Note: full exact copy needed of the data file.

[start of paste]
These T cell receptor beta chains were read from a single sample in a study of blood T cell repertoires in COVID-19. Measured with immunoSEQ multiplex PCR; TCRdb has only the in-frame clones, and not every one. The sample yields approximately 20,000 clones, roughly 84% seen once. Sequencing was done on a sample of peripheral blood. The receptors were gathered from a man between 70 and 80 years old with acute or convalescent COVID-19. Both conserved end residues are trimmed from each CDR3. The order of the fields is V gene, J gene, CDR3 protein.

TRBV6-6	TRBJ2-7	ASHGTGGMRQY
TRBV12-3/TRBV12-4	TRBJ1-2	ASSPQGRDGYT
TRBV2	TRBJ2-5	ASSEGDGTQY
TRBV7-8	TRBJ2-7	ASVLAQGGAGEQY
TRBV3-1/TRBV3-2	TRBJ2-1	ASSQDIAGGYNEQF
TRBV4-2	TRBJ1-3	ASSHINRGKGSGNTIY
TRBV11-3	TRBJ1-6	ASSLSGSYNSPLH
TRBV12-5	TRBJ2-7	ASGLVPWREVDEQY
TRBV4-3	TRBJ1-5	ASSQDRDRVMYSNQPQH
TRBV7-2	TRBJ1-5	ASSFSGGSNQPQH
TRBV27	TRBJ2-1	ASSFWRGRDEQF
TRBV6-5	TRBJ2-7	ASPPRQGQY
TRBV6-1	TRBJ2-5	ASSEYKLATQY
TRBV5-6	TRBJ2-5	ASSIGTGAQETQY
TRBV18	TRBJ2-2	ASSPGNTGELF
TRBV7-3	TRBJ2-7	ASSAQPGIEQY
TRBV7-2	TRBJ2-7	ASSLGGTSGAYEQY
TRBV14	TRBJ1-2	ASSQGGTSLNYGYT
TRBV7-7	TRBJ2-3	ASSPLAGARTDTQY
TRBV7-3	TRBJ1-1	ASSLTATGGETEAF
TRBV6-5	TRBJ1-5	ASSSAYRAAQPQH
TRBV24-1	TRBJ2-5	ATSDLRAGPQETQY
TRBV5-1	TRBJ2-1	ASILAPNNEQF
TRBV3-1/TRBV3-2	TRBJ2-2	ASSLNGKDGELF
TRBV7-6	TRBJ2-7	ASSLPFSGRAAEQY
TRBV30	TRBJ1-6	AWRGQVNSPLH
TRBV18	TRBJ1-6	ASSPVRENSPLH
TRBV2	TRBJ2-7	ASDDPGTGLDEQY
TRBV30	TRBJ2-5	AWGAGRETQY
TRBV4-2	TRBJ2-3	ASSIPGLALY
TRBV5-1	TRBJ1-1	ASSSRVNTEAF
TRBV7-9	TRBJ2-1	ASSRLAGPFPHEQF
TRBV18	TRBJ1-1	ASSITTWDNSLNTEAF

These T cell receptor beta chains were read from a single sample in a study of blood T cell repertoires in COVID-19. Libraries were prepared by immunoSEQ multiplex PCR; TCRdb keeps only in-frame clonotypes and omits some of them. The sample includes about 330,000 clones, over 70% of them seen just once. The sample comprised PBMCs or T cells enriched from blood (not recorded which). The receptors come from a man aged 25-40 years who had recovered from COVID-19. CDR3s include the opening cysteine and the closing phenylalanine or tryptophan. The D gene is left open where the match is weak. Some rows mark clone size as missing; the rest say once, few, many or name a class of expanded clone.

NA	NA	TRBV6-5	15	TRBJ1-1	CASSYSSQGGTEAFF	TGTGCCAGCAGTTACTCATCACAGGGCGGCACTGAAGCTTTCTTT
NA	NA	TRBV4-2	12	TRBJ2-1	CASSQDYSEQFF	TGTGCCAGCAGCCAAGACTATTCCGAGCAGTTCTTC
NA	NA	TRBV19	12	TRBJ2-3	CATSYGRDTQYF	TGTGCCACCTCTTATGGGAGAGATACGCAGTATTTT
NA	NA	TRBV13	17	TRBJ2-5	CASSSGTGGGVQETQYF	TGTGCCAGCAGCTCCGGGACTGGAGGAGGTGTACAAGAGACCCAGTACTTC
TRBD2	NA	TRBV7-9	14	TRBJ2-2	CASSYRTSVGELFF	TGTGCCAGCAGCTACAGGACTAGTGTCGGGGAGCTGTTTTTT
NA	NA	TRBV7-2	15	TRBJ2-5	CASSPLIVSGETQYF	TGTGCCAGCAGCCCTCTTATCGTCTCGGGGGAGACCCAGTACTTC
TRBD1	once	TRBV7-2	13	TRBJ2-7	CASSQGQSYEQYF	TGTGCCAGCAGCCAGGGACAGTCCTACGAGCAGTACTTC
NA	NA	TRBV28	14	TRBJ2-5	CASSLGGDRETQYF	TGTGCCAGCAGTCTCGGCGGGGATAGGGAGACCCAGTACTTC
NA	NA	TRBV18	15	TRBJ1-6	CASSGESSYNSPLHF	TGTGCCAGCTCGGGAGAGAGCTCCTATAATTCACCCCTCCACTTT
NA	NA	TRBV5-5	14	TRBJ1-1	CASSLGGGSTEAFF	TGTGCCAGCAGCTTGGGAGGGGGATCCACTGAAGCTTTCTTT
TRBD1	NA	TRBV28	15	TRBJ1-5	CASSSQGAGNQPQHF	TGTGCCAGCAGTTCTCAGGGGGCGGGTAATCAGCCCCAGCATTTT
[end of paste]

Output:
These T cell receptor beta chains were read from a single sample in a study of blood T cell repertoires in COVID-19. Measured with immunoSEQ multiplex PCR; TCRdb has only the in-frame clones, and not every one. The sample yields approximately 20,000 clones, roughly 84% seen once. Sequencing was done on a sample of peripheral blood. The receptors were gathered from a man between 70 and 80 years old with acute or convalescent COVID-19. Both conserved end residues are trimmed from each CDR3. The order of the fields is V gene, J gene, CDR3 protein.

TRBV6-6	TRBJ2-7	ASHGTGGMRQY
TRBV12-3/TRBV12-4	TRBJ1-2	ASSPQGRDGYT
TRBV2	TRBJ2-5	ASSEGDGTQY
TRBV7-8	TRBJ2-7	ASVLAQGGAGEQY
TRBV3-1/TRBV3-2	TRBJ2-1	ASSQDIAGGYNEQF
TRBV4-2	TRBJ1-3	ASSHINRGKGSGNTIY
TRBV11-3	TRBJ1-6	ASSLSGSYNSPLH
TRBV12-5	TRBJ2-7	ASGLVPWREVDEQY
TRBV4-3	TRBJ1-5	ASSQDRDRVMYSNQPQH
TRBV7-2	TRBJ1-5	ASSFSGGSNQPQH
TRBV27	TRBJ2-1	ASSFWRGRDEQF
TRBV6-5	TRBJ2-7	ASPPRQGQY
TRBV6-1	TRBJ2-5	ASSEYKLATQY
TRBV5-6	TRBJ2-5	ASSIGTGAQETQY
TRBV18	TRBJ2-2	ASSPGNTGELF
TRBV7-3	TRBJ2-7	ASSAQPGIEQY
TRBV7-2	TRBJ2-7	ASSLGGTSGAYEQY
TRBV14	TRBJ1-2	ASSQGGTSLNYGYT
TRBV7-7	TRBJ2-3	ASSPLAGARTDTQY
TRBV7-3	TRBJ1-1	ASSLTATGGETEAF
TRBV6-5	TRBJ1-5	ASSSAYRAAQPQH
TRBV24-1	TRBJ2-5	ATSDLRAGPQETQY
TRBV5-1	TRBJ2-1	ASILAPNNEQF
TRBV3-1/TRBV3-2	TRBJ2-2	ASSLNGKDGELF
TRBV7-6	TRBJ2-7	ASSLPFSGRAAEQY
TRBV30	TRBJ1-6	AWRGQVNSPLH
TRBV18	TRBJ1-6	ASSPVRENSPLH
TRBV2	TRBJ2-7	ASDDPGTGLDEQY
TRBV30	TRBJ2-5	AWGAGRETQY
TRBV4-2	TRBJ2-3	ASSIPGLALY
TRBV5-1	TRBJ1-1	ASSSRVNTEAF
TRBV7-9	TRBJ2-1	ASSRLAGPFPHEQF
TRBV18	TRBJ1-1	ASSITTWDNSLNTEAF

These T cell receptor beta chains were read from a single sample in a study of blood T cell repertoires in COVID-19. Libraries were prepared by immunoSEQ multiplex PCR; TCRdb keeps only in-frame clonotypes and omits some of them. The sample includes about 330,000 clones, over 70% of them seen just once. The sample comprised PBMCs or T cells enriched from blood (not recorded which). The receptors come from a man aged 25-40 years who had recovered from COVID-19. CDR3s include the opening cysteine and the closing phenylalanine or tryptophan. The D gene is left open where the match is weak. Some rows mark clone size as missing; the rest say once, few, many or name a class of expanded clone.

NA	NA	TRBV6-5	15	TRBJ1-1	CASSYSSQGGTEAFF	TGTGCCAGCAGTTACTCATCACAGGGCGGCACTGAAGCTTTCTTT
NA	NA	TRBV4-2	12	TRBJ2-1	CASSQDYSEQFF	TGTGCCAGCAGCCAAGACTATTCCGAGCAGTTCTTC
NA	NA	TRBV19	12	TRBJ2-3	CATSYGRDTQYF	TGTGCCACCTCTTATGGGAGAGATACGCAGTATTTT
NA	NA	TRBV13	17	TRBJ2-5	CASSSGTGGGVQETQYF	TGTGCCAGCAGCTCCGGGACTGGAGGAGGTGTACAAGAGACCCAGTACTTC
TRBD2	NA	TRBV7-9	14	TRBJ2-2	CASSYRTSVGELFF	TGTGCCAGCAGCTACAGGACTAGTGTCGGGGAGCTGTTTTTT
NA	NA	TRBV7-2	15	TRBJ2-5	CASSPLIVSGETQYF	TGTGCCAGCAGCCCTCTTATCGTCTCGGGGGAGACCCAGTACTTC
TRBD1	once	TRBV7-2	13	TRBJ2-7	CASSQGQSYEQYF	TGTGCCAGCAGCCAGGGACAGTCCTACGAGCAGTACTTC
NA	NA	TRBV28	14	TRBJ2-5	CASSLGGDRETQYF	TGTGCCAGCAGTCTCGGCGGGGATAGGGAGACCCAGTACTTC
NA	NA	TRBV18	15	TRBJ1-6	CASSGESSYNSPLHF	TGTGCCAGCTCGGGAGAGAGCTCCTATAATTCACCCCTCCACTTT
NA	NA	TRBV5-5	14	TRBJ1-1	CASSLGGGSTEAFF	TGTGCCAGCAGCTTGGGAGGGGGATCCACTGAAGCTTTCTTT
TRBD1	NA	TRBV28	15	TRBJ1-5	CASSSQGAGNQPQHF	TGTGCCAGCAGTTCTCAGGGGGCGGGTAATCAGCCCCAGCATTTT